Servicemen' wives - epitome of grace
The wives of men in uniform are an example to their civilian sisters in the matters of grace, compassion and strength as much as in style, deportment and etiquette. They exude class and are in every way women of substance. I would support what some say that Services wives contribute 50% towards their husbands' success. Mandeep Singh Bajwa writeschandigarh Updated: Jan 15, 2013 10:44 IST
The wives of men in uniform are an example to their civilian sisters in the matters of grace, compassion and strength as much as in style, deportment and etiquette. They exude class and are in every way women of substance. I would support what some say that Services wives contribute 50% towards their husbands' success.
They run their homes efficiently for their family in whatever accommodation is offered - whether a Basha or Flagstaff House. Their role in motivating, encouraging and providing strengthen to their soldier-husbands is phenomenal. Not only do they add a feminine grace to the service life, but their compassion and the softness that only a woman can radiate mitigates some of the harshness of a tough Service life.
Many a times, a Service wife is called upon to take the edge off her husband's severity on his juniors and assuage hurt feelings. I recall my mother doing just that to perfection on many occasions. This isn't something that they are trained for, but they in a way grow into the job. Diplomacy is certainly a desirable trait in a soldier's better half!
With husbands away at the battlefront, they keep the home fires burning, bringing up the children and looking after the elders. If someone's husband makes the supreme sacrifice, they rally round and ensure that the bereaved family lacks in nothing. My mother was a Service wife par excellence. On the occasion of her first death anniversary, which falls tomorrow, I dedicate this issue of Sitrep to the unsung heroine - the armed forces wife.
Case for infantry regiment for the Ahirs
The stand of the men of Charlie Company, 13 Kumaon, at Rezang La has few parallels in military history. They fought to the proverbial 'last man, last round'. Hardly surprising, since the unit comprised of Ahirs - the hardy peasant community from southern Haryana, north-east Rajasthan and western Uttar Pradesh which is noted for valour and martial qualities. In the infantry, they're mostly found in the Kumaon Regiment where they comprise 25% of the strength in most battalions with the 11th and 13th Battalions 100% Ahirs.
In addition, they're recruited in the Guards, Mechanised Infantry, Paras, Grenadiers, Jats and a few other regiments. There are some excellent 100% Ahir composition units in the artillery, including 42 and 63 Field Regiments in addition to some old sub-units like 5 Bombay, 7 Bengal and 4 Hazara Batteries. Havildar Umrao Singh from Palra, Jhajjar district, won the Victoria Cross in the Burma campaign for uncommon valour while serving with 30 Mountain Regiment, the only such awardee in the Artillery. 66 Armoured Regiment has an Ahir squadron, as do some others.
The question is, why is there no infantry regiment specifically named after and recruiting this valorous community? Perhaps an accident of history? However justice must be done to the Ahirs and such a regiment formed. This should be without prejudice to the existing class composition of the Kumaon Regiment where a mix of Kumaonis and Ahirs have proved their worth according to veterans of the regiment keenly interested in such matters.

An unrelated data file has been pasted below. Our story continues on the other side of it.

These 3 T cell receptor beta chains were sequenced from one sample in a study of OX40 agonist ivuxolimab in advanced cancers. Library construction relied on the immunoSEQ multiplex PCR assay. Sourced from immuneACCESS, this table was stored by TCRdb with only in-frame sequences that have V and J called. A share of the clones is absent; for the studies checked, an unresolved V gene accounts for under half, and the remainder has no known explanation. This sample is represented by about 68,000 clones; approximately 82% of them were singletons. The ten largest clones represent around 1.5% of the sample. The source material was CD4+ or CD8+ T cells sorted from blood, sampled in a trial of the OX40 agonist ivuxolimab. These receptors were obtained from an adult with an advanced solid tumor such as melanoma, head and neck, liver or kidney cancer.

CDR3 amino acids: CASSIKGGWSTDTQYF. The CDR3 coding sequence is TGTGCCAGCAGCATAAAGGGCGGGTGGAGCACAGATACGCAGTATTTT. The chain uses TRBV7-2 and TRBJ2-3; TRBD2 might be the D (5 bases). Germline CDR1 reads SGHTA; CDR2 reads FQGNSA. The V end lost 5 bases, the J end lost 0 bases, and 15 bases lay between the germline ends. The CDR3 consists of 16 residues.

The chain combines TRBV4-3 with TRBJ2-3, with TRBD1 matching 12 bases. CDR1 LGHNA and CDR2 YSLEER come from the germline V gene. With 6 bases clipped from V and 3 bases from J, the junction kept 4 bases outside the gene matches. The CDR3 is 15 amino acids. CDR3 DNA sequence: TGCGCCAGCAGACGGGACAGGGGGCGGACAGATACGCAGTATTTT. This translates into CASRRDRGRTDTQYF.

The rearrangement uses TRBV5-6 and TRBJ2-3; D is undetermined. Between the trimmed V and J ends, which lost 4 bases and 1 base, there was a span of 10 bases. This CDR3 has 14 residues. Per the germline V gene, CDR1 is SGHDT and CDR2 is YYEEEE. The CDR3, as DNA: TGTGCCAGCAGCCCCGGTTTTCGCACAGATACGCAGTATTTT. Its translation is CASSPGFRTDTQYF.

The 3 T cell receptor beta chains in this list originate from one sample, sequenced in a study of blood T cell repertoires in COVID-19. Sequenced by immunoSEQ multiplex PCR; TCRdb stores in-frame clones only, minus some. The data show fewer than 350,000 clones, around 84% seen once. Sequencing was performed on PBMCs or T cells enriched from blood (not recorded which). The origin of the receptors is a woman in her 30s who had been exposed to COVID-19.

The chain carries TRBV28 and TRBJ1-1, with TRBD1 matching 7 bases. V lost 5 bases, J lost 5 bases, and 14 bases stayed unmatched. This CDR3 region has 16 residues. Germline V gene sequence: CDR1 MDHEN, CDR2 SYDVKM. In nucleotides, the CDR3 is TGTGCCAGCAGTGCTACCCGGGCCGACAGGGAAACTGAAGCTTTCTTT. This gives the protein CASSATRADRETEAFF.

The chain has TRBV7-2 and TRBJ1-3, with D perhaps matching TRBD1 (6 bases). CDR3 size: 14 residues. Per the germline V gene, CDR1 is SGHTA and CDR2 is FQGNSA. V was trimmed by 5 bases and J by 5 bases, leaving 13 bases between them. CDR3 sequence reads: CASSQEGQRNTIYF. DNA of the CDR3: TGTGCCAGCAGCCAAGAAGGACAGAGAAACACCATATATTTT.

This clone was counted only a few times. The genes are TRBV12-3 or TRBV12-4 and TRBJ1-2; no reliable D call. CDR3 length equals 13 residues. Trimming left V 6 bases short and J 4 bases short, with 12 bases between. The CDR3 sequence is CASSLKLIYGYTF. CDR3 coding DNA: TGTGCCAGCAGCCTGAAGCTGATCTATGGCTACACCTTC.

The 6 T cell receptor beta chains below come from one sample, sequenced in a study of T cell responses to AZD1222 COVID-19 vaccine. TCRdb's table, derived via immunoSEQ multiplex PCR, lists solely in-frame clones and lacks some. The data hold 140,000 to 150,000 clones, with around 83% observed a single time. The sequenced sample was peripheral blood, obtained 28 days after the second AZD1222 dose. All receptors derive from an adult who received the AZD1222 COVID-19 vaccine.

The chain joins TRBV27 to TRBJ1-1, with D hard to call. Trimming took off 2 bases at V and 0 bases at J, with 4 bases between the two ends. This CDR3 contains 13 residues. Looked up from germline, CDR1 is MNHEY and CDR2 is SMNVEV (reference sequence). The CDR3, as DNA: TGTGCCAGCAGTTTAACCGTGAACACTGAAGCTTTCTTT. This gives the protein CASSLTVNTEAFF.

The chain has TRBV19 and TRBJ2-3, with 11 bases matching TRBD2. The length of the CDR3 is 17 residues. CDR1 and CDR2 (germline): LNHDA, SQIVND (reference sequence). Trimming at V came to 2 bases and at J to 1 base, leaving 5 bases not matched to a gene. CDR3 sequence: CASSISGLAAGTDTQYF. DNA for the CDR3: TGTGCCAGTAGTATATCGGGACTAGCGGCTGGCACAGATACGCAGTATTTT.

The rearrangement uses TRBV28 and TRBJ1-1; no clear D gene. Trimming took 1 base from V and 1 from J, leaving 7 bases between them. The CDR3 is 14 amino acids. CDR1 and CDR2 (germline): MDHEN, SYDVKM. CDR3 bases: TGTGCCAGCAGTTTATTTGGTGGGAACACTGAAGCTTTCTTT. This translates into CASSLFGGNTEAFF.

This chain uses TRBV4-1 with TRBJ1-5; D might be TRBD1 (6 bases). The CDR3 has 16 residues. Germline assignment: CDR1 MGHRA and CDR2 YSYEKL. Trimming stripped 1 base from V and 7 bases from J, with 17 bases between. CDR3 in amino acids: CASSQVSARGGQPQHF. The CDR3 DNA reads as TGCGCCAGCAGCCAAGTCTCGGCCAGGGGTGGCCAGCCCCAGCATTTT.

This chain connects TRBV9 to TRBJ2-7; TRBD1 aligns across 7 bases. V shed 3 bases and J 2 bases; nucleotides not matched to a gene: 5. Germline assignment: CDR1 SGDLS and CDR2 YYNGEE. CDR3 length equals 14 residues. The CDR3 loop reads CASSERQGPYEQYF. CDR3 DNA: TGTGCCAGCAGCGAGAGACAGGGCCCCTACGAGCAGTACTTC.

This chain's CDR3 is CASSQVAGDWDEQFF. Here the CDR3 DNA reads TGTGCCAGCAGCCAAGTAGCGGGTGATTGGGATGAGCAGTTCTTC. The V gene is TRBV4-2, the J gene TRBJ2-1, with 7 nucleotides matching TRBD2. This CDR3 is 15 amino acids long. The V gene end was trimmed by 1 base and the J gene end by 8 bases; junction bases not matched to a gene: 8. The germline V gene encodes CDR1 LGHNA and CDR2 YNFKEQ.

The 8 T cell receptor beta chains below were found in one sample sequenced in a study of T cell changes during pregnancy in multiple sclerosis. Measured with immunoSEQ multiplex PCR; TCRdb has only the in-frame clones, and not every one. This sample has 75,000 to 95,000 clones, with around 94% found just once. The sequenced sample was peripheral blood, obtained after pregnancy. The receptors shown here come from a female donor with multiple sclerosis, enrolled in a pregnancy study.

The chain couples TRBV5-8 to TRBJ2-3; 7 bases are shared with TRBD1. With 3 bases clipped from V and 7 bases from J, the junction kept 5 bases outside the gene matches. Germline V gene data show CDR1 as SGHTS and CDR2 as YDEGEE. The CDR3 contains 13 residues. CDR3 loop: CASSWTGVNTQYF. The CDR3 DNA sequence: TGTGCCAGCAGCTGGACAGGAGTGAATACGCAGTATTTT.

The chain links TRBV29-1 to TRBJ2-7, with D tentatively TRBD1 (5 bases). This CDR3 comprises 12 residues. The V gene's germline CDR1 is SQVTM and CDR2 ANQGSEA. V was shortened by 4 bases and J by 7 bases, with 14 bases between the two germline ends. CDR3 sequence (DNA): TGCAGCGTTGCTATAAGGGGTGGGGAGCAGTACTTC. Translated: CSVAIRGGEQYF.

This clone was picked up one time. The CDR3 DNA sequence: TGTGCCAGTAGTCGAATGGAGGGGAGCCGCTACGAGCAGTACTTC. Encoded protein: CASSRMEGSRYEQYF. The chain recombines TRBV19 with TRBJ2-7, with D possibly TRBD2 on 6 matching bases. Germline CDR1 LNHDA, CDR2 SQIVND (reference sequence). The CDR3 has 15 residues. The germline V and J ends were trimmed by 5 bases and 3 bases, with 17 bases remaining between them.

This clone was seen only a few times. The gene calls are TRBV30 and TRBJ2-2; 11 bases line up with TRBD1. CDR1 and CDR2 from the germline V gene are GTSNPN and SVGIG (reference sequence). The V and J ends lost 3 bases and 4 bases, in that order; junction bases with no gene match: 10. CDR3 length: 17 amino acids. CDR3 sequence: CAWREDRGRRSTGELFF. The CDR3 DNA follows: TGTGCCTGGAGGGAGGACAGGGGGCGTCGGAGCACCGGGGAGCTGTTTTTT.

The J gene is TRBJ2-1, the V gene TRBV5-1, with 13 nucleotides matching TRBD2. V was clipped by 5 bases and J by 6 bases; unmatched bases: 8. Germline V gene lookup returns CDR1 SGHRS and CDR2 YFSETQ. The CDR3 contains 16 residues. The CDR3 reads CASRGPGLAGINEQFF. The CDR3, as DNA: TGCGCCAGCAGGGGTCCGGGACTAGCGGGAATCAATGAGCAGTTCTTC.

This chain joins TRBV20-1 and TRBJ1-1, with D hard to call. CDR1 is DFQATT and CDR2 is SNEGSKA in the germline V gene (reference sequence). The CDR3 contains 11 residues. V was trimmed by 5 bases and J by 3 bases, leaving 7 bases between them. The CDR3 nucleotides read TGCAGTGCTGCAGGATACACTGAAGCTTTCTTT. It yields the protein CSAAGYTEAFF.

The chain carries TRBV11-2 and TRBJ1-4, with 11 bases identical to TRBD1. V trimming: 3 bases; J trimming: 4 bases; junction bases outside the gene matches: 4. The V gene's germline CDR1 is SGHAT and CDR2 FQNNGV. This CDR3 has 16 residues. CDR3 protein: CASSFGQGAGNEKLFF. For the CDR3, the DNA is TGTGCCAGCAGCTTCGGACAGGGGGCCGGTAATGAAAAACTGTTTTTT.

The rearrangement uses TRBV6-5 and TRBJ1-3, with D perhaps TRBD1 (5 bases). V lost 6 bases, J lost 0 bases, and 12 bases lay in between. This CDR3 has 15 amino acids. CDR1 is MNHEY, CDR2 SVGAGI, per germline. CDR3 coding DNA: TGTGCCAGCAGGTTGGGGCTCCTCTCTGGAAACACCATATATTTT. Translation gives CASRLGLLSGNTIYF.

Revenge is a dish best served cold
Immediately after the 1971 war, my father's formation, 54 Brigade, occupied defences along the ditch-cum-bundh obstacle stretching from Attari to Kakkar north of the Amritsar-Lahore axis with some elements thrown forward. 2 Sikh holding Pulkanjri village and border outpost confronted the enemy's 43 Punjab. In the atmosphere of 'no-war, no-peace', the Pakistanis were liable to fire without provocation to restore their morale shattered by the surrender in Bangladesh. One day, a JCO and NCO were shot dead by uncalled-for fire while inspecting the wire defences. 2 Sikh, understandably upset, were all ready to launch an attack. My father restrained them, arguing that the enemy would be lying in wait, leading to unnecessary casualties on our side.
A few weeks later, one dark night, elements of 2 Sikh crept forward and established themselves around the enemy-held post. They then dug down, placing medium machineguns and deploying snipers. Early next morning, when the Pakistanis were sunning themselves on top of their bunkers, our soldiers let loose a withering fire that accounted for 18 of the enemy. A tough stand was taken thereafter at the flag meeting. The enemy was left in no doubt about the treatment they would receive in case of further misadventure. The Sector became very peaceful subsequently, the enemy having learned a tough lesson the hard way.
This is a lesson to those clamouring for immediate action in the wake of the brutal, inhuman beheading of Lance Naik Hemraj of 13 Raj Rif.
Would like to hear from fighter pilots, both serving and retired, about their experiences. Please write in at firstname.lastname@example.org or call me on 093161-35343.